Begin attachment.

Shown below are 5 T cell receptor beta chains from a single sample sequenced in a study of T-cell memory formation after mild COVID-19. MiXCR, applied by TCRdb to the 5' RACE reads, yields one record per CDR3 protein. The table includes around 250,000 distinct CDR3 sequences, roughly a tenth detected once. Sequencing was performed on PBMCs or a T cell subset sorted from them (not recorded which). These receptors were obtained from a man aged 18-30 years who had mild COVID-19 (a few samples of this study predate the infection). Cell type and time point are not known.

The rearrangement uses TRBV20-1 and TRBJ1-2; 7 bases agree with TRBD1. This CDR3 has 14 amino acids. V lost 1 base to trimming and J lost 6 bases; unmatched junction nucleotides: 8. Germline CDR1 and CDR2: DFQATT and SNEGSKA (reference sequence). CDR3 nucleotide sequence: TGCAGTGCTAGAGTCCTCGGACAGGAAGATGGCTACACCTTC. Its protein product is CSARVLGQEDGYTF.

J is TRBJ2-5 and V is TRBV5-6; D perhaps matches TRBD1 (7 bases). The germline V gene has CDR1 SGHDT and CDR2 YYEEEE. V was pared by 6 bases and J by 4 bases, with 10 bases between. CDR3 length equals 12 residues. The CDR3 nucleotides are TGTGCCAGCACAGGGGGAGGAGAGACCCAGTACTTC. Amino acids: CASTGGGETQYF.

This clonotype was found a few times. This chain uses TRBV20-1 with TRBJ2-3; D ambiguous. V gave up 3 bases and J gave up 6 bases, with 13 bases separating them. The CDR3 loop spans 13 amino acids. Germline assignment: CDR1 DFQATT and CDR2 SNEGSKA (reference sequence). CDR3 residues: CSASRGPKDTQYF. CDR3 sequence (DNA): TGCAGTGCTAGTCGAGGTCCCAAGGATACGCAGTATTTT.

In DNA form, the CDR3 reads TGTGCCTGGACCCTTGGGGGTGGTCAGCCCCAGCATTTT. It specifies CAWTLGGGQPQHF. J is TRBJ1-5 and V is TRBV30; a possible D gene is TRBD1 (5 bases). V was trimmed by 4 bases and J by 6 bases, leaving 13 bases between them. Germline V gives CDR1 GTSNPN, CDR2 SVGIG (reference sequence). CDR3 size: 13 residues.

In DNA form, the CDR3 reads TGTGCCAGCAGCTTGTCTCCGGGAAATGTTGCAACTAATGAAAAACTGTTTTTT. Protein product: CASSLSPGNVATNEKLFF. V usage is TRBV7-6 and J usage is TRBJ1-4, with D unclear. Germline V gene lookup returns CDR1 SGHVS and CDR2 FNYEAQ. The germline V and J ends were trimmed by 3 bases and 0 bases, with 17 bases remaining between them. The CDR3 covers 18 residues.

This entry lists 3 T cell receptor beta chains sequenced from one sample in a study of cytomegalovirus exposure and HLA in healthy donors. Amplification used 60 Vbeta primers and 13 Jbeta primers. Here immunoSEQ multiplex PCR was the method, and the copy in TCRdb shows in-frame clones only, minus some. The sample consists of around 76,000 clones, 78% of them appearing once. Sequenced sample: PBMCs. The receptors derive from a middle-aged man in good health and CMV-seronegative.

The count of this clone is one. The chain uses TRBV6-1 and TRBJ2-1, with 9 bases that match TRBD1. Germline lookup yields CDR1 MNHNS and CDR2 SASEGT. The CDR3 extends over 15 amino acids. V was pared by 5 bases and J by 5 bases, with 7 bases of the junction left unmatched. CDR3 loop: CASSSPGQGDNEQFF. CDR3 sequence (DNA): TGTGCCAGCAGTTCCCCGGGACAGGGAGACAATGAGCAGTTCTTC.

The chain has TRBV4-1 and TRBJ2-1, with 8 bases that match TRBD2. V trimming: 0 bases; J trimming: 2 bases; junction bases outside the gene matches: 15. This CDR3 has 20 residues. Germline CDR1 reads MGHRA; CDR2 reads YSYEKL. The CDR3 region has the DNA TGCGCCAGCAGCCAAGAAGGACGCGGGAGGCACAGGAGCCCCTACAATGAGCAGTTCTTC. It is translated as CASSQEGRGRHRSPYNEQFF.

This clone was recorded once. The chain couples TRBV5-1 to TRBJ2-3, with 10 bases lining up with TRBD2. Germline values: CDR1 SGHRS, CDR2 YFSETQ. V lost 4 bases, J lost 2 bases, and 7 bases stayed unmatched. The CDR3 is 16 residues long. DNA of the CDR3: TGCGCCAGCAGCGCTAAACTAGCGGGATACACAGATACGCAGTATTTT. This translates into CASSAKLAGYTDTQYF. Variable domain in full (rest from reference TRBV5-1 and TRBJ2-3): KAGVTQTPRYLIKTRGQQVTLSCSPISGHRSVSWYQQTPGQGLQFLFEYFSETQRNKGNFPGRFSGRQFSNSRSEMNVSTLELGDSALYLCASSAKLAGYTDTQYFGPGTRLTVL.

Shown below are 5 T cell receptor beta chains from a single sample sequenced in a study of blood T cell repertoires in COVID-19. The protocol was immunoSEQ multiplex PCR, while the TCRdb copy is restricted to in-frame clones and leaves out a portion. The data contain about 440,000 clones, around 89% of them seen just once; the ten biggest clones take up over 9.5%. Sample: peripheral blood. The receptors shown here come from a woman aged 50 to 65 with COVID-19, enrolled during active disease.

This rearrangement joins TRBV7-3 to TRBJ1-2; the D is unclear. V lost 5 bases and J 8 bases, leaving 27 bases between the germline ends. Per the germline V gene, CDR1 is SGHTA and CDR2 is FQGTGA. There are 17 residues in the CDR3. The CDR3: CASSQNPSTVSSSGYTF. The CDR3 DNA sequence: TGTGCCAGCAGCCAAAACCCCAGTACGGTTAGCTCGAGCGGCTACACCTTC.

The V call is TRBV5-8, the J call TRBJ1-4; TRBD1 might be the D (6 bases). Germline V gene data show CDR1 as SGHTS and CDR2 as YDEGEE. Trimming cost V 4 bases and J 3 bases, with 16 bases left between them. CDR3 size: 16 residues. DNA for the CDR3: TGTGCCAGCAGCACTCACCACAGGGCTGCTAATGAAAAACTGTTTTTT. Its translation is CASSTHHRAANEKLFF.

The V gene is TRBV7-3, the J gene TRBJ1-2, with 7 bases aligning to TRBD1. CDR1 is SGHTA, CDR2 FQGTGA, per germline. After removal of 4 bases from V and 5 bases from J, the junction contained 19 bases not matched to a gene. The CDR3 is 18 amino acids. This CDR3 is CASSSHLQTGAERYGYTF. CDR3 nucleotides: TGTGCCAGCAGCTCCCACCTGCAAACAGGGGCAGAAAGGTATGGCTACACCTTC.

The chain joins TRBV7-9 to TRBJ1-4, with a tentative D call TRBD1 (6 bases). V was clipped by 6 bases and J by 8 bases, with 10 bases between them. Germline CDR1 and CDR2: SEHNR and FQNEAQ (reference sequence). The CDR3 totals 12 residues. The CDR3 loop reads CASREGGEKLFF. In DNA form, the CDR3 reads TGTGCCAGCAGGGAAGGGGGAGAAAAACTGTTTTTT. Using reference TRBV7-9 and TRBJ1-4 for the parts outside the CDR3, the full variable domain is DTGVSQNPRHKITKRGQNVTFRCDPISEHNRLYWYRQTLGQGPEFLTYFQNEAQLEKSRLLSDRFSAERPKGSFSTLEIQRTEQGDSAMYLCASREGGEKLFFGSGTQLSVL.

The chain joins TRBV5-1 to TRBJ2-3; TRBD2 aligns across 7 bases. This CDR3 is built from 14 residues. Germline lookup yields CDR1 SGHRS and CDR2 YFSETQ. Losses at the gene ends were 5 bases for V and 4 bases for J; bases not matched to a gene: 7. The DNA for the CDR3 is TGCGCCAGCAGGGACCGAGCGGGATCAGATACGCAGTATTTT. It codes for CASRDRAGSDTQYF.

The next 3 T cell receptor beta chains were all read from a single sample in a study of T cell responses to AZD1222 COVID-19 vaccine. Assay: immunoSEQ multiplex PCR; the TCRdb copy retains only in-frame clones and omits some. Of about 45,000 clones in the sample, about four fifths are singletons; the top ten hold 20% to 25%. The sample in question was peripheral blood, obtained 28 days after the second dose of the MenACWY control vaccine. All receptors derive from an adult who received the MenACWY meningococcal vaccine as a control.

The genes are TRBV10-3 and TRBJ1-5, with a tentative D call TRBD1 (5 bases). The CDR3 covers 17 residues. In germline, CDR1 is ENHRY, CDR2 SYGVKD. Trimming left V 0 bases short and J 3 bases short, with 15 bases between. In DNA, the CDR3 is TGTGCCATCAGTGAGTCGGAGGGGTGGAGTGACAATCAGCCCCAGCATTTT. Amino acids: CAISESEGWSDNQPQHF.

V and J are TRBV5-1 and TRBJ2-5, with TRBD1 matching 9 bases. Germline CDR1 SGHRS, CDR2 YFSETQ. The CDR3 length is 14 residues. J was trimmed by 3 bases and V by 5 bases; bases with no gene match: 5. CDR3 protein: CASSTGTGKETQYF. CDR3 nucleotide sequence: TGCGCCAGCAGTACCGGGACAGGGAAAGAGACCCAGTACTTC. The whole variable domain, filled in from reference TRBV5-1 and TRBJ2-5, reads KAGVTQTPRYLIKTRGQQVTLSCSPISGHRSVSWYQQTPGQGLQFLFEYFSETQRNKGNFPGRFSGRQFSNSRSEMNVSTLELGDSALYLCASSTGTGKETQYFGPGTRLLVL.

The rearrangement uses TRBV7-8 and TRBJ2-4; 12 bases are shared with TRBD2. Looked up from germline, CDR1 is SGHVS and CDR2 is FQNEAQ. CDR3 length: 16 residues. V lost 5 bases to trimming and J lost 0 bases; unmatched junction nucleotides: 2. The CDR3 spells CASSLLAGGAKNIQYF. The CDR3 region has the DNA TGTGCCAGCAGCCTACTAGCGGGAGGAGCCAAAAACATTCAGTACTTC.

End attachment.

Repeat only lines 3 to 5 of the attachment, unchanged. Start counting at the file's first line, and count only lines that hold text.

J is TRBJ2-5 and V is TRBV5-6; D perhaps matches TRBD1 (7 bases). The germline V gene has CDR1 SGHDT and CDR2 YYEEEE. V was pared by 6 bases and J by 4 bases, with 10 bases between. CDR3 length equals 12 residues. The CDR3 nucleotides are TGTGCCAGCACAGGGGGAGGAGAGACCCAGTACTTC. Amino acids: CASTGGGETQYF.

This clonotype was found a few times. This chain uses TRBV20-1 with TRBJ2-3; D ambiguous. V gave up 3 bases and J gave up 6 bases, with 13 bases separating them. The CDR3 loop spans 13 amino acids. Germline assignment: CDR1 DFQATT and CDR2 SNEGSKA (reference sequence). CDR3 residues: CSASRGPKDTQYF. CDR3 sequence (DNA): TGCAGTGCTAGTCGAGGTCCCAAGGATACGCAGTATTTT.

In DNA form, the CDR3 reads TGTGCCTGGACCCTTGGGGGTGGTCAGCCCCAGCATTTT. It specifies CAWTLGGGQPQHF. J is TRBJ1-5 and V is TRBV30; a possible D gene is TRBD1 (5 bases). V was trimmed by 4 bases and J by 6 bases, leaving 13 bases between them. Germline V gives CDR1 GTSNPN, CDR2 SVGIG (reference sequence). CDR3 size: 13 residues.